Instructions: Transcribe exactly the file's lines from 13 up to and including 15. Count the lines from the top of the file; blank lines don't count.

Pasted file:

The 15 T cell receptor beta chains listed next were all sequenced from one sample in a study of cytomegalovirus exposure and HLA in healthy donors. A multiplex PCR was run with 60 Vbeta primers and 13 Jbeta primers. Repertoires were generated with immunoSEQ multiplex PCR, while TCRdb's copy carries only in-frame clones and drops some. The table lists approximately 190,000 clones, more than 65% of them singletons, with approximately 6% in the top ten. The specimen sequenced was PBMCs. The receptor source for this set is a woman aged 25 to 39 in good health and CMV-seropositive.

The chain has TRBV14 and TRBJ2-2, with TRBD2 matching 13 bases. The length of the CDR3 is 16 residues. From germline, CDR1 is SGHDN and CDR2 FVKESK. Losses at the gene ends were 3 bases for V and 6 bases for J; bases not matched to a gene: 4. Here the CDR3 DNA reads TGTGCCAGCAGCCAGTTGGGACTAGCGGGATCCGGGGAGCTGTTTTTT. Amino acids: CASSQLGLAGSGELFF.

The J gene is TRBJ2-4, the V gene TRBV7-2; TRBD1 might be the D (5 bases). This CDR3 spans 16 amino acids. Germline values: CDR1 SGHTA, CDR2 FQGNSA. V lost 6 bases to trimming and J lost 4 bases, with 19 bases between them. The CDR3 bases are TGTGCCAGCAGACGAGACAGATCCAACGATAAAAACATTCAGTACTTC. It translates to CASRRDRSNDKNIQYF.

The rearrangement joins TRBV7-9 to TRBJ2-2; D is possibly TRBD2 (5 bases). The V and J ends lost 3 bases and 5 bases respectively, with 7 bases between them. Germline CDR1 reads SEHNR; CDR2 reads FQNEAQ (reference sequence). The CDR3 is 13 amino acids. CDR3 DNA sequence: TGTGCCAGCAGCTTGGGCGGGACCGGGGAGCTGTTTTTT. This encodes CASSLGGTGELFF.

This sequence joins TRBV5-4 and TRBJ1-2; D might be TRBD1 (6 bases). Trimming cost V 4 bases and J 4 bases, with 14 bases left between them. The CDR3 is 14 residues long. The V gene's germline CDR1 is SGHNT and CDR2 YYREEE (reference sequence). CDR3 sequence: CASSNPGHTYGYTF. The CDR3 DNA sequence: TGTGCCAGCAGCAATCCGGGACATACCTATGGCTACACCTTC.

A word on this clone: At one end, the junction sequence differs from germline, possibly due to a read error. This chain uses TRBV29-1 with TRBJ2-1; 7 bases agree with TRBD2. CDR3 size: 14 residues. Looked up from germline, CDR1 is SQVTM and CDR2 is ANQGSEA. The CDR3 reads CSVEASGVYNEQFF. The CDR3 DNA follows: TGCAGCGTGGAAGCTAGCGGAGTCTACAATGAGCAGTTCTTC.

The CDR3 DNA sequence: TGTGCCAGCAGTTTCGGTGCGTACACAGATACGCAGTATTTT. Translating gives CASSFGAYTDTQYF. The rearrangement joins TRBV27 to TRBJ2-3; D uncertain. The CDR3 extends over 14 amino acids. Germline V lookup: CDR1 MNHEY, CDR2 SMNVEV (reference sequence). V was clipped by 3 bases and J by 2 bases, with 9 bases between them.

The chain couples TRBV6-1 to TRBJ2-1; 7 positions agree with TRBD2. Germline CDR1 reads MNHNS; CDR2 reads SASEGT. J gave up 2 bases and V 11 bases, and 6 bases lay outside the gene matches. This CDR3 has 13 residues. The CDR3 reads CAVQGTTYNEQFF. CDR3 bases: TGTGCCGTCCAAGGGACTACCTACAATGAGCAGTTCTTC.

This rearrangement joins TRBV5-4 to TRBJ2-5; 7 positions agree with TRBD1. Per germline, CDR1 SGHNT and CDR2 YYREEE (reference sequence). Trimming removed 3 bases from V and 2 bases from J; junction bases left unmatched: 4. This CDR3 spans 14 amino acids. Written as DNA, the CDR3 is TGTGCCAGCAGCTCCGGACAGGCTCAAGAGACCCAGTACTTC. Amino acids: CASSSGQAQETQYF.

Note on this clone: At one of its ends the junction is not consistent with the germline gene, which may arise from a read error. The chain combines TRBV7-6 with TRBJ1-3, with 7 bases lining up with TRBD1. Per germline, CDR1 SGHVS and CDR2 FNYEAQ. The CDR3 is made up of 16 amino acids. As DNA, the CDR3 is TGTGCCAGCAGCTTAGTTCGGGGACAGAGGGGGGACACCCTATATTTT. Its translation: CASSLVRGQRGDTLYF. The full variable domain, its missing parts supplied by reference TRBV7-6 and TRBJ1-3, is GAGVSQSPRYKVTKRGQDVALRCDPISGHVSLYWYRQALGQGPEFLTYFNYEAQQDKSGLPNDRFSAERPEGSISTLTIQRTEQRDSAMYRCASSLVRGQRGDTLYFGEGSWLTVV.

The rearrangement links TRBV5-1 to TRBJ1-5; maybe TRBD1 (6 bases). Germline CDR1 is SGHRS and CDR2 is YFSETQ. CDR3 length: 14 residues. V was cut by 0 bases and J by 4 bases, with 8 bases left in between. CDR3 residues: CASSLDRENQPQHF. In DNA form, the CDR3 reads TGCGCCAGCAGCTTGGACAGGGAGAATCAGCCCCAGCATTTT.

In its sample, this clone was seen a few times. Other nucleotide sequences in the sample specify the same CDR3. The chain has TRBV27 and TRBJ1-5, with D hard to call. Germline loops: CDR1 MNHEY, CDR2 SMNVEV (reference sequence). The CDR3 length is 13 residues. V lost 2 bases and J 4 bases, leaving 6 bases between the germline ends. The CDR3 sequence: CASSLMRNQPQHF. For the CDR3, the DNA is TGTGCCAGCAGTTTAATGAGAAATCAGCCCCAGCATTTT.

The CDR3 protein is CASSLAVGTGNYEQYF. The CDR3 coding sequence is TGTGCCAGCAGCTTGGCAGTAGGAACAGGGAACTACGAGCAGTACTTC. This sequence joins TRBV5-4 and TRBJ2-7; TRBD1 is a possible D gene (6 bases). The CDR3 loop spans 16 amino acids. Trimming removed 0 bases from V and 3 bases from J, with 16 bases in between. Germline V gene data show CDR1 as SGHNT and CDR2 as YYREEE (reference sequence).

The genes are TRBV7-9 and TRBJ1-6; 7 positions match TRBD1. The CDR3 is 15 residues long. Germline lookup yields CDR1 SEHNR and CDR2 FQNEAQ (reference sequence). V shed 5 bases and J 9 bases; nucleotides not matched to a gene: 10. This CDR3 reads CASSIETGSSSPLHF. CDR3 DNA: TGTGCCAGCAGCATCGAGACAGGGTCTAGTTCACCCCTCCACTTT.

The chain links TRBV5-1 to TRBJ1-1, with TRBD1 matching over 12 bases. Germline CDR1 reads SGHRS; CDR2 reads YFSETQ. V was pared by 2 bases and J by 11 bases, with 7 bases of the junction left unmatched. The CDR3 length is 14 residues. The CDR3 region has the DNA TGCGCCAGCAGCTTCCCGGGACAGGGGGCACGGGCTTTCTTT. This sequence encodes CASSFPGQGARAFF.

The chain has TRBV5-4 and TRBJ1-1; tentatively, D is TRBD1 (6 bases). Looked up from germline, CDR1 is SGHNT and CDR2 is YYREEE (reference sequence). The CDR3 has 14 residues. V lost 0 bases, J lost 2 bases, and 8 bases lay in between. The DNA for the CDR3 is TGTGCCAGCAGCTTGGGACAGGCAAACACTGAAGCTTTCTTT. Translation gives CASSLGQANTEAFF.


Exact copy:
The CDR3 protein is CASSLAVGTGNYEQYF. The CDR3 coding sequence is TGTGCCAGCAGCTTGGCAGTAGGAACAGGGAACTACGAGCAGTACTTC. This sequence joins TRBV5-4 and TRBJ2-7; TRBD1 is a possible D gene (6 bases). The CDR3 loop spans 16 amino acids. Trimming removed 0 bases from V and 3 bases from J, with 16 bases in between. Germline V gene data show CDR1 as SGHNT and CDR2 as YYREEE (reference sequence).

The genes are TRBV7-9 and TRBJ1-6; 7 positions match TRBD1. The CDR3 is 15 residues long. Germline lookup yields CDR1 SEHNR and CDR2 FQNEAQ (reference sequence). V shed 5 bases and J 9 bases; nucleotides not matched to a gene: 10. This CDR3 reads CASSIETGSSSPLHF. CDR3 DNA: TGTGCCAGCAGCATCGAGACAGGGTCTAGTTCACCCCTCCACTTT.

The chain links TRBV5-1 to TRBJ1-1, with TRBD1 matching over 12 bases. Germline CDR1 reads SGHRS; CDR2 reads YFSETQ. V was pared by 2 bases and J by 11 bases, with 7 bases of the junction left unmatched. The CDR3 length is 14 residues. The CDR3 region has the DNA TGCGCCAGCAGCTTCCCGGGACAGGGGGCACGGGCTTTCTTT. This sequence encodes CASSFPGQGARAFF.